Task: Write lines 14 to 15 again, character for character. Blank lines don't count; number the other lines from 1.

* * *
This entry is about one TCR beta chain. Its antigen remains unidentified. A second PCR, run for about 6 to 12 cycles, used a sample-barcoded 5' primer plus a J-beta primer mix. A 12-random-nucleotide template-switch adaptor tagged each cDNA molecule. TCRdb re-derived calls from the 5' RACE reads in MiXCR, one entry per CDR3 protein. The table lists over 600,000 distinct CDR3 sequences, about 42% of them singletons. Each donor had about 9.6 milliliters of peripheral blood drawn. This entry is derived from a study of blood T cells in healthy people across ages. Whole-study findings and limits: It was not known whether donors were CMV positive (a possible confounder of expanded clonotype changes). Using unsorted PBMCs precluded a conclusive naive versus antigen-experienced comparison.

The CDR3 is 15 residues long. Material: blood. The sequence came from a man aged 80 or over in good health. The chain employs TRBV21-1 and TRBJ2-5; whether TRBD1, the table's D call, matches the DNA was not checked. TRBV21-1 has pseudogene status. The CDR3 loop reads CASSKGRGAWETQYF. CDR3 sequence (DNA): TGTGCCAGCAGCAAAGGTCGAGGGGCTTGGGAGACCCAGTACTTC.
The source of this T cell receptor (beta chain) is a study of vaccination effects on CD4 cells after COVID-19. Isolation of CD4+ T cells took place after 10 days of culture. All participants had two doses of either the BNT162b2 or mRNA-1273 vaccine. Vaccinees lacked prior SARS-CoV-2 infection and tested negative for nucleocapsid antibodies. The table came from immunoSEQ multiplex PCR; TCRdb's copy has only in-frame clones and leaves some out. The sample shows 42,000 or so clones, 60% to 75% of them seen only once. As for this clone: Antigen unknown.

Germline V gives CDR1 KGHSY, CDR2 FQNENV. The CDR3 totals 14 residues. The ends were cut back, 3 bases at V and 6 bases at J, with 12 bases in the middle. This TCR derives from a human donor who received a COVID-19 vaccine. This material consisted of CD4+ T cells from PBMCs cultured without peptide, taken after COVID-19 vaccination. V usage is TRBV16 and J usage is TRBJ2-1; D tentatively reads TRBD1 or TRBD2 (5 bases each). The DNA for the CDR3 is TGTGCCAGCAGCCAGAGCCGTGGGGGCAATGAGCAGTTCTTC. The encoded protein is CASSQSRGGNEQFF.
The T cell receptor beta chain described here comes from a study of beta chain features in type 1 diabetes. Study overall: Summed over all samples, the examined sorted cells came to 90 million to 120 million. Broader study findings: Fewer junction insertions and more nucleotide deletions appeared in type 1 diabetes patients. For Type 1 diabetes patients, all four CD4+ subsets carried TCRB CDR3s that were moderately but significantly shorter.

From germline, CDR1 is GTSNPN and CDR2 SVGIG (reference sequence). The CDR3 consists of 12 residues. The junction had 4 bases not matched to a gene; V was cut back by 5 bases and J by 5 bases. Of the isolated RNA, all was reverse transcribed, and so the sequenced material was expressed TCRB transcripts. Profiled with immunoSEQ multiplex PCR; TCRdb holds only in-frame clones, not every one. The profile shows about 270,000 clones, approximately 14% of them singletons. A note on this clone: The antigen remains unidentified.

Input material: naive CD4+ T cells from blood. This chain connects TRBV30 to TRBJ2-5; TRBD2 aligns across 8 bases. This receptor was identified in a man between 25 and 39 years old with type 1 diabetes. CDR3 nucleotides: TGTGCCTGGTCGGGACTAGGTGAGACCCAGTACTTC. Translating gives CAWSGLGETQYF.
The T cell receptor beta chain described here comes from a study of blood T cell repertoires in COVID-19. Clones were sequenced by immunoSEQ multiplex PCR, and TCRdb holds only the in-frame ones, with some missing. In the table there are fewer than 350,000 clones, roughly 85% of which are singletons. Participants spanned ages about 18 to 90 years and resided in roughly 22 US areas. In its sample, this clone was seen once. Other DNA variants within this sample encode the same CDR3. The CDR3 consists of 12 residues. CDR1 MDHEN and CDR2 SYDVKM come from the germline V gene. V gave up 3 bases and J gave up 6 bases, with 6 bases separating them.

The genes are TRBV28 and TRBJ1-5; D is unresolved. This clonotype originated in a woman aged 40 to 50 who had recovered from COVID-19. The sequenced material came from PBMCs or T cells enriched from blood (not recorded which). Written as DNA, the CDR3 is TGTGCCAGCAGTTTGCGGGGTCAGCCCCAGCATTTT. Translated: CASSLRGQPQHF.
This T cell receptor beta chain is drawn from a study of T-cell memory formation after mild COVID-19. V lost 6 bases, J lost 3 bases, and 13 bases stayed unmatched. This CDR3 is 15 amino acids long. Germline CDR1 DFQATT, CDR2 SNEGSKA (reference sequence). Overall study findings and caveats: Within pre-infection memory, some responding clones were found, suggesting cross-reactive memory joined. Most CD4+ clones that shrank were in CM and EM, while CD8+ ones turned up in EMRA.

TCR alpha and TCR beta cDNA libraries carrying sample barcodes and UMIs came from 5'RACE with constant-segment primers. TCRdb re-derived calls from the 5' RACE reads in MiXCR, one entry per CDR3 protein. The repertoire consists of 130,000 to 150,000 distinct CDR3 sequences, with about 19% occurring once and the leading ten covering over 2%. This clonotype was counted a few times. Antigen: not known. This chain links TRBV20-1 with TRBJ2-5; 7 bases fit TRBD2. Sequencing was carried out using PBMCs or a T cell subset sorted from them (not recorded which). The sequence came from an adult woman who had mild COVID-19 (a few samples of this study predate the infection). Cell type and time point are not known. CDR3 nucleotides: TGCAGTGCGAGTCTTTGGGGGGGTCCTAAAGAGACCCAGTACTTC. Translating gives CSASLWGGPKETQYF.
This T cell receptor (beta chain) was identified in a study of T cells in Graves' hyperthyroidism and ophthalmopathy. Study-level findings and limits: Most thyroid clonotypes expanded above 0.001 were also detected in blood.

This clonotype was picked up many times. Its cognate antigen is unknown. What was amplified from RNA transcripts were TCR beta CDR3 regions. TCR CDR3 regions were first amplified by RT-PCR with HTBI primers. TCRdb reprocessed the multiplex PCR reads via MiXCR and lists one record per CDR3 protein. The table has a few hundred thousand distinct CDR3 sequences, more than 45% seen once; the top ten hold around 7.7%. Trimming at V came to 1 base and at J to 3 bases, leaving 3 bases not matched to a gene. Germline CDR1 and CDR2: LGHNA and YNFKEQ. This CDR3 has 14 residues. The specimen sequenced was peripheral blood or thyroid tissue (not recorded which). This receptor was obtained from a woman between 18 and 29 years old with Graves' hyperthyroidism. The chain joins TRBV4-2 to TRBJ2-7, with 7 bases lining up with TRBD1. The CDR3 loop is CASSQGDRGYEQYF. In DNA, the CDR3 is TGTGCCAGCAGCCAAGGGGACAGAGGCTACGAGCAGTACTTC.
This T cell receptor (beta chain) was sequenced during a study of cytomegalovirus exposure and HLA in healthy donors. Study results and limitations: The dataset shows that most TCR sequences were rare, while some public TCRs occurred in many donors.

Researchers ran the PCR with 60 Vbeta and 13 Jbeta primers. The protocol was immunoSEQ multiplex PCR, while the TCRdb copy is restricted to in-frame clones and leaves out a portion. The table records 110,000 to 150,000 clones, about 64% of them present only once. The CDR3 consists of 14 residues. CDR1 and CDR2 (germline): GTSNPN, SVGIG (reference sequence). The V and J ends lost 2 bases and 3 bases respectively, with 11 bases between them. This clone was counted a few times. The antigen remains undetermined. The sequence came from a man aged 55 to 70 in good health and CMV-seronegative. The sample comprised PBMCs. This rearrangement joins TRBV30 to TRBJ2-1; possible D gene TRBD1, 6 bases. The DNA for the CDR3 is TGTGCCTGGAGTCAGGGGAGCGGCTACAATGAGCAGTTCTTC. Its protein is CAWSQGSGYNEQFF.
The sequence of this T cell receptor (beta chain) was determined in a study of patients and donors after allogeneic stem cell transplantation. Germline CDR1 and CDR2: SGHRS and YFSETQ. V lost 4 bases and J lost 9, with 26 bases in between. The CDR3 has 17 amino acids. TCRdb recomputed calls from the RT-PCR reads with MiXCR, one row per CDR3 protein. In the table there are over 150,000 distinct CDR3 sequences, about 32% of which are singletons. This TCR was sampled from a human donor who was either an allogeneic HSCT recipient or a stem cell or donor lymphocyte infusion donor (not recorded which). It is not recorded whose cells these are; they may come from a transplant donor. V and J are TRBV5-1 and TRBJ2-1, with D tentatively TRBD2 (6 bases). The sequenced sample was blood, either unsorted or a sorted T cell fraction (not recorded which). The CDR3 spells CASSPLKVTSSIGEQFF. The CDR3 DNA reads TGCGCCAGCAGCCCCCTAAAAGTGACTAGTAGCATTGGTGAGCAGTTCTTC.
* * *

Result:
This T cell receptor (beta chain) was sequenced during a study of cytomegalovirus exposure and HLA in healthy donors. Study results and limitations: The dataset shows that most TCR sequences were rare, while some public TCRs occurred in many donors.

Researchers ran the PCR with 60 Vbeta and 13 Jbeta primers. The protocol was immunoSEQ multiplex PCR, while the TCRdb copy is restricted to in-frame clones and leaves out a portion. The table records 110,000 to 150,000 clones, about 64% of them present only once. The CDR3 consists of 14 residues. CDR1 and CDR2 (germline): GTSNPN, SVGIG (reference sequence). The V and J ends lost 2 bases and 3 bases respectively, with 11 bases between them. This clone was counted a few times. The antigen remains undetermined. The sequence came from a man aged 55 to 70 in good health and CMV-seronegative. The sample comprised PBMCs. This rearrangement joins TRBV30 to TRBJ2-1; possible D gene TRBD1, 6 bases. The DNA for the CDR3 is TGTGCCTGGAGTCAGGGGAGCGGCTACAATGAGCAGTTCTTC. Its protein is CAWSQGSGYNEQFF.